Flash Glucose monitoring needs more NHS progress
Many people with diabetes struggle and at times disengage from self-care, which is the most important way to take control of their lives.
On 13th September last year, it was announced that Flash Glucose monitoring will be made available on the NHS. Flash Glucose Monitoring can free people living with diabetes from the pain and rigour of frequent finger-prick testing and puts them in greater control of their condition. In doing so, it has the potential to help prevent a host of devastating long-term complications.
However, more than a year has passed since the announcement, and I ask, ‘What progress has been made?’ While several clinical commissioning groups have made this technology available to their patients, many other have dragged their feet, resulting in a postcode lottery system in England. Just across the border, in Scotland, the situation is entirely different, where a decision to fund this centrally means that this technology is being made available freely.
People with diabetes being denied life-changing technology?
A person with diabetes, who is treated with insulin injections, has to monitor their blood glucose on a daily basis minimum of four times a day. They will, on average, prick their fingers more than 20,000 thousand times if they have had diabetes for 20 years. Double that if you have diabetes for 40 years and you like to check your blood sugars more than four times a day. This is why many people with diabetes struggle and at times disengage from self-care, which is the most important way to take control of their lives.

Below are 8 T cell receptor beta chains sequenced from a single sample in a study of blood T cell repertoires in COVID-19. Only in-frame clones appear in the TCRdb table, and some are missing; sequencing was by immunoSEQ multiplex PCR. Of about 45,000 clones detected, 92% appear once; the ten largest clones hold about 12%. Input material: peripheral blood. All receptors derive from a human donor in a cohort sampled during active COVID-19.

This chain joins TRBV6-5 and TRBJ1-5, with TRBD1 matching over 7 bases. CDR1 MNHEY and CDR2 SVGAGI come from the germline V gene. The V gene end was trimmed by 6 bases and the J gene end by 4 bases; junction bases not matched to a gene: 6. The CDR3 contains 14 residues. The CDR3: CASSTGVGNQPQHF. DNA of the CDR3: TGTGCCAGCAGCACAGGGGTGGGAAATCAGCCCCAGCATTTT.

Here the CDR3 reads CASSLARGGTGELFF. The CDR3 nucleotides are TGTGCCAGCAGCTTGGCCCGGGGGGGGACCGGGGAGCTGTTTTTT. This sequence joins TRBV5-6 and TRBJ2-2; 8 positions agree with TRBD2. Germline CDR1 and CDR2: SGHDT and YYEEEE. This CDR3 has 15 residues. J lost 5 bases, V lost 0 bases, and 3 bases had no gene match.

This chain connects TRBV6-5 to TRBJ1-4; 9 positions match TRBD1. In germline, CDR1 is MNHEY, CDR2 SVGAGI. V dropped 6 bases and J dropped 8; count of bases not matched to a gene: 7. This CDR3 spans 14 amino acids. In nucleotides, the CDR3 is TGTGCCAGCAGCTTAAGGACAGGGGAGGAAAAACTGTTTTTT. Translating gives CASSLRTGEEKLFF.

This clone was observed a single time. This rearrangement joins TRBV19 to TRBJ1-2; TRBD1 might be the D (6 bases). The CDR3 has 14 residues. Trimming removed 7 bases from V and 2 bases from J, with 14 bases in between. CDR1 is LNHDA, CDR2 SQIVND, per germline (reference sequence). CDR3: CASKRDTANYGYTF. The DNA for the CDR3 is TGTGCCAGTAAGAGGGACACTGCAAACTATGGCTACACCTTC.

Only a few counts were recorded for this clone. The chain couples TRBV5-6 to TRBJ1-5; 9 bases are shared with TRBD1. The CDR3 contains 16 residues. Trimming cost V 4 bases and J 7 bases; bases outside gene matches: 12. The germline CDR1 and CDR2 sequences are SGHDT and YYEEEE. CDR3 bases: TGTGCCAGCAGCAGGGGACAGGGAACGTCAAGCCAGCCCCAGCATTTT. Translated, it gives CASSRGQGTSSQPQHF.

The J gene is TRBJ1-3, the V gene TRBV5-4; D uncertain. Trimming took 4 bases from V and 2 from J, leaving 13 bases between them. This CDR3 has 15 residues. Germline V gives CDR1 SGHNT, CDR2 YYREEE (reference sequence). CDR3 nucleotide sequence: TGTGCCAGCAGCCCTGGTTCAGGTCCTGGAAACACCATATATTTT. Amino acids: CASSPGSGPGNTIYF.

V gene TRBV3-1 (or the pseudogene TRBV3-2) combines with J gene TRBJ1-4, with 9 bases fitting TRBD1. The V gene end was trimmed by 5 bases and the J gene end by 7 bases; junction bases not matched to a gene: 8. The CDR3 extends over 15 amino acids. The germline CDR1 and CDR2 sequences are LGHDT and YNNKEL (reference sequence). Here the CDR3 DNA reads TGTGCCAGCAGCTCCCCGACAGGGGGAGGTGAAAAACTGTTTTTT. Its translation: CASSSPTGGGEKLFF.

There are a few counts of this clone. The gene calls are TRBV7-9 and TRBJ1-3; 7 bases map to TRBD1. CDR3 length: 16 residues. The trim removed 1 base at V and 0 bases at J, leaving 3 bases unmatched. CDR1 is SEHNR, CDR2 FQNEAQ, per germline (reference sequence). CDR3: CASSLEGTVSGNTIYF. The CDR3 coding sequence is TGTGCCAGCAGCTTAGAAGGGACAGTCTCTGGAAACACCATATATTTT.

20 years of blood glucose monitoring means pricking your finger 20,000 times.
Since announcement about Flash glucose monitoring by the NHS in September 2017, local access was left to those who commission diabetes service. What has followed is chaos, confusion, frustration and bewilderment among people with diabetes as to why they are being denied this life-changing technology. Is it just about the resources or a lack of understanding among local decision makers about the impact of this technology on quality of life of people with diabetes or just simply that “they” don’t care? It is time for HCPs to stand up and be counted and fight to ensure Flash glucose monitoring is freely available to those people with diabetes.
Insulin treated patients must speak to their GP
For several years, we have awaited technological developments that will provide people with diabetes (and healthcare professionals), the essential tools to better understand and manage this chronic condition. One of the most recent of these developments has been the non-invasive glucose monitoring, (Flash Glucose Monitoring FSL and Continuous Glucose Monitoring), which allows freedom from finger pricks and give people with diabetes a tool to see if their blood sugars are rising or falling. This amazing technology is still unavailable to many, despite it being recommended by the NHS.
I hope that raising awareness of these new technologies for people with diabetes can only be a good thing and will improve the current situation, which is far from satisfactory. I would urge all insulin treated patients to ask their specialist or GP if they are eligible or can benefit from these technologies.